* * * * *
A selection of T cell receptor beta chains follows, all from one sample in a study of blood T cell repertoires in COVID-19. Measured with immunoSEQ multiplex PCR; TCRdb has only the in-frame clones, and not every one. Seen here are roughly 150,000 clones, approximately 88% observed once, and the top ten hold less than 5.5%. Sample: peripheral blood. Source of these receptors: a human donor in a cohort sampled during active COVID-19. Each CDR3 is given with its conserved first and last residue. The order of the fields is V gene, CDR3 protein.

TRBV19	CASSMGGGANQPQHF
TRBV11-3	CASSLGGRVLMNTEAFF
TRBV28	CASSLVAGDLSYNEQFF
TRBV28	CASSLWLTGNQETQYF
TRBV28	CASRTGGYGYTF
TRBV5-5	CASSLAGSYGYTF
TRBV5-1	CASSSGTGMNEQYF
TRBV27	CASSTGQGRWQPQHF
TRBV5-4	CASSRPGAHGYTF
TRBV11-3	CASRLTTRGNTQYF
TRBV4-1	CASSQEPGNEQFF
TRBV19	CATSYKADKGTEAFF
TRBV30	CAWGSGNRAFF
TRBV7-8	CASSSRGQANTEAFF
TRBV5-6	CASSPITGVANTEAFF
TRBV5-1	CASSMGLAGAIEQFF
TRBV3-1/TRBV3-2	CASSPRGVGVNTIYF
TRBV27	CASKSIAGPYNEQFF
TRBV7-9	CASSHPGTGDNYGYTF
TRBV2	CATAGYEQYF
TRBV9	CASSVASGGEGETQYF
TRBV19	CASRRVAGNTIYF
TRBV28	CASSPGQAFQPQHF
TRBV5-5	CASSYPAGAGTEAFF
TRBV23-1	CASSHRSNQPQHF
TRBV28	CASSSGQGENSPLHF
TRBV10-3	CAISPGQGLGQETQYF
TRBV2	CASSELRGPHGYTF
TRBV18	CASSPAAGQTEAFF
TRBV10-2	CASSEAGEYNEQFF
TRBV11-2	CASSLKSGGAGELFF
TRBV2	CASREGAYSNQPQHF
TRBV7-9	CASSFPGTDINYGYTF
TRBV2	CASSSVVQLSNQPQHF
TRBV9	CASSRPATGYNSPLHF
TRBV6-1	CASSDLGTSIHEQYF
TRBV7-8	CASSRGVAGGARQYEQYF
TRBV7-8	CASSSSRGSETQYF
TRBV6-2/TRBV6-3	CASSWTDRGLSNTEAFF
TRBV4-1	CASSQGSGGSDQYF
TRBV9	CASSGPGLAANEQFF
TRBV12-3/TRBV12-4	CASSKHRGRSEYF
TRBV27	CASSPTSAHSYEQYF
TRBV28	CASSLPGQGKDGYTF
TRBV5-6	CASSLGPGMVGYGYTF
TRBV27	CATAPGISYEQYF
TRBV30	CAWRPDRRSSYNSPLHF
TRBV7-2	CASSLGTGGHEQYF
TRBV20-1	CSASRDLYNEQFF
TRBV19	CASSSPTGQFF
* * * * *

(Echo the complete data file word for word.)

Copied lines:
A selection of T cell receptor beta chains follows, all from one sample in a study of blood T cell repertoires in COVID-19. Measured with immunoSEQ multiplex PCR; TCRdb has only the in-frame clones, and not every one. Seen here are roughly 150,000 clones, approximately 88% observed once, and the top ten hold less than 5.5%. Sample: peripheral blood. Source of these receptors: a human donor in a cohort sampled during active COVID-19. Each CDR3 is given with its conserved first and last residue. The order of the fields is V gene, CDR3 protein.

TRBV19	CASSMGGGANQPQHF
TRBV11-3	CASSLGGRVLMNTEAFF
TRBV28	CASSLVAGDLSYNEQFF
TRBV28	CASSLWLTGNQETQYF
TRBV28	CASRTGGYGYTF
TRBV5-5	CASSLAGSYGYTF
TRBV5-1	CASSSGTGMNEQYF
TRBV27	CASSTGQGRWQPQHF
TRBV5-4	CASSRPGAHGYTF
TRBV11-3	CASRLTTRGNTQYF
TRBV4-1	CASSQEPGNEQFF
TRBV19	CATSYKADKGTEAFF
TRBV30	CAWGSGNRAFF
TRBV7-8	CASSSRGQANTEAFF
TRBV5-6	CASSPITGVANTEAFF
TRBV5-1	CASSMGLAGAIEQFF
TRBV3-1/TRBV3-2	CASSPRGVGVNTIYF
TRBV27	CASKSIAGPYNEQFF
TRBV7-9	CASSHPGTGDNYGYTF
TRBV2	CATAGYEQYF
TRBV9	CASSVASGGEGETQYF
TRBV19	CASRRVAGNTIYF
TRBV28	CASSPGQAFQPQHF
TRBV5-5	CASSYPAGAGTEAFF
TRBV23-1	CASSHRSNQPQHF
TRBV28	CASSSGQGENSPLHF
TRBV10-3	CAISPGQGLGQETQYF
TRBV2	CASSELRGPHGYTF
TRBV18	CASSPAAGQTEAFF
TRBV10-2	CASSEAGEYNEQFF
TRBV11-2	CASSLKSGGAGELFF
TRBV2	CASREGAYSNQPQHF
TRBV7-9	CASSFPGTDINYGYTF
TRBV2	CASSSVVQLSNQPQHF
TRBV9	CASSRPATGYNSPLHF
TRBV6-1	CASSDLGTSIHEQYF
TRBV7-8	CASSRGVAGGARQYEQYF
TRBV7-8	CASSSSRGSETQYF
TRBV6-2/TRBV6-3	CASSWTDRGLSNTEAFF
TRBV4-1	CASSQGSGGSDQYF
TRBV9	CASSGPGLAANEQFF
TRBV12-3/TRBV12-4	CASSKHRGRSEYF
TRBV27	CASSPTSAHSYEQYF
TRBV28	CASSLPGQGKDGYTF
TRBV5-6	CASSLGPGMVGYGYTF
TRBV27	CATAPGISYEQYF
TRBV30	CAWRPDRRSSYNSPLHF
TRBV7-2	CASSLGTGGHEQYF
TRBV20-1	CSASRDLYNEQFF
TRBV19	CASSSPTGQFF